Nex’s King’s Road café pavilion seeps invisibly into its surroundings, making private space public
The strapline on the website of Alan Dempsey’s design studio Nex runs ‘Connecting People and Places’ – a bit like Nokia before they faded from prominence. You hope that in this case, Nex’s approach will have a little more longevity. That sure seems to be the intention of the former AA unit tutor, as he explains over coffee in his just completed café pavilion at Duke of York’s Square, a stone’s throw from Sloane Square via the gestural flourish of Peter Jones. Our conversation has broadly been about the privatisation of public space – but Dempsey’s interpretation is more nuanced than mine. Public space bylaws abound, he says; for him the bigger question concerns the terms under which you can use it and how private space can embody a civic, public component.
He answered the question at Royal Wharf Pier in London’s Docklands by creating a public river walk on the way to his riverboat pontoon for Ballymore – a jetty projecting 130m into the Thames with the surprise of a glazed balustrade around a triangular pier that allows the public to get up close and personal with the rise and fall of the river. In a different but no less surprising way, there’s a rise and fall at Duke of York Square; one that subtly blurs the usually rigidly applied boundary between public and private.
Nex’s Duke of York Square restaurant pavilion sits in architect PDP’s 2005 Cadogan Estate development. It reconciles the problematic geometries exposed in plan when the formerly walled-off, grade I-listed, 18th century drill-hall for the children of army widows was opened out to the King’s Road – before being enlisted as the new Saatchi Gallery. Dempsey says its curiously capped-off gated curved wall, in the form of an opening paper clip, inspired Nex’s circular intervention; a building with no front or back; a curved, arched, precast Dolomite quartz concrete form that picks up on the wall’s language and then decides to run counter to it.
Less obvious in the firm’s 2012 competition entry for the pavilion was its wrestling with the notion of public space and how to intervene in the private square without losing any more of it to a stipulated 40-cover restaurant. Solving that produced a trinity of responses; to sink service areas of kitchen, store and loos into the basement below the restaurant; to generate an externally accessed roof garden on top; and, most dramatically of all, to make most of the glazed circumference able to sink into the ground, removing the boundary between pavilion and square. All three have been consummately executed, pandering to the discretion of the client while suggesting the tantalising possibility, like Granary Square at King’s Cross, of private space that seems to have become public by default.
A staircase of timber ash on the ‘rear’ of the pavilion is revealed as a hidden route to the roof garden, that, until its low stainless steel gate is closed, offers people use of a 4m high eyrie, letting them escape the unseemly King’s Road congestion and lose themselves in the green canopy of plane trees on the former parade ground to the south. Run through with herbs and perennials, the experience, designed by landscaper Bradley-Hole Schoenaich, is intended to be as pungently sensory as it is visual.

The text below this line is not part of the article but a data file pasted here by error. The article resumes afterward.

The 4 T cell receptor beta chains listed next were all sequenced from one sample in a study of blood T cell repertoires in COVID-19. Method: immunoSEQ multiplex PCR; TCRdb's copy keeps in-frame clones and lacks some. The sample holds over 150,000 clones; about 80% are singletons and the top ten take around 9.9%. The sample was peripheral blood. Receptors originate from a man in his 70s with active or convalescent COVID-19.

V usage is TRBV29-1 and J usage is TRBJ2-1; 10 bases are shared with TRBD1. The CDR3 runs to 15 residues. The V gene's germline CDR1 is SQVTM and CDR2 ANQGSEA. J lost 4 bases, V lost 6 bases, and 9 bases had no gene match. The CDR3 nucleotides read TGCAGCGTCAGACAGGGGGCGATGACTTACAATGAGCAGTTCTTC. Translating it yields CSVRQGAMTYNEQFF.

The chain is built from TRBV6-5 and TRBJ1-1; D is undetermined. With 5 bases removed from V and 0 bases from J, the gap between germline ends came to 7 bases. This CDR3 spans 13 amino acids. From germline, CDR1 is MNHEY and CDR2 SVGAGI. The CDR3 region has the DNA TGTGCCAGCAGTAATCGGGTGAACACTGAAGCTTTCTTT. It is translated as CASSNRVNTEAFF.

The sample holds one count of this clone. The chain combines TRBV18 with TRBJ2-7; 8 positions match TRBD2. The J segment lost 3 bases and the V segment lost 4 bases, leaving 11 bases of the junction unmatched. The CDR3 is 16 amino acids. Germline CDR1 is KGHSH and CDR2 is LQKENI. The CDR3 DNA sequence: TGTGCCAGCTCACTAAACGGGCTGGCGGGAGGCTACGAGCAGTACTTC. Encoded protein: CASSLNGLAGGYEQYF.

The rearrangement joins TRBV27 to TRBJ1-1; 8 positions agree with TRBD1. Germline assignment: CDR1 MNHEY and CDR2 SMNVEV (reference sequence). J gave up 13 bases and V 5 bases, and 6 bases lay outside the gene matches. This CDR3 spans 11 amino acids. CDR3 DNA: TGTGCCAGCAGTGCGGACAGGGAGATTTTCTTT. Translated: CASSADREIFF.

Internally, despite the drum form and hard surfaces setting up the potential for a perfect storm of cacophony, sending the kitchen below stairs has in the main dispensed with fad for open plan and the clatter of pans, in favour of more dignified acoustics. The well-detailed and attenuated ash slat ceiling radiating from the restaurant’s sparkling quartz concrete core soaks up the chatter of the ‘Made in Chelsea’ set to create instead a soft but lively acoustic reminiscent of Vienna’s genteel cinnamon-scented cafés.
But, of course, the pièce de résistance is the three 10m curved, laminated, toughened glass walls that, on activating, sink silently into the ground to marry the interior’s zingy black terrazzo floors with the square’s staid yorkstone setts. Developed with Swiss firm HIRT, which had only ever done a straight configuration, they overcame the panels’ change in centre of gravity, glazing stresses and strains to produce sealed units whose performance helped the building achieve a BREEAM Excellent rating. Eschewing hydraulic and robotic solutions, Nex chose a low-tech motorised one, sitting panels on a curved frame, counterbalanced by a steel universal beam, all sunk into a concrete perimeter pit. It can even be raised and lowered by hand.
More than just a gimmick, the huge dropped glass sash makes the 40 covers in the limited space a viable proposition. And, Dempsey thinks, it means the pavilion can interact with the seasons in our temporal clime; for most of the year it need be neither fully open nor fully closed, but any number of states in between. An analogue-kind-of-space in the digital age; one that’s ripe for stealth appropriation – hell, occupation – by the square’s four million annual visitors. And all on the King’s road too. How punk is that?
Client Cadogan Estates
Landscaping Bradley Hole Schoenaich
Structural engineer AKTII
MEP engineer E&M Tecnica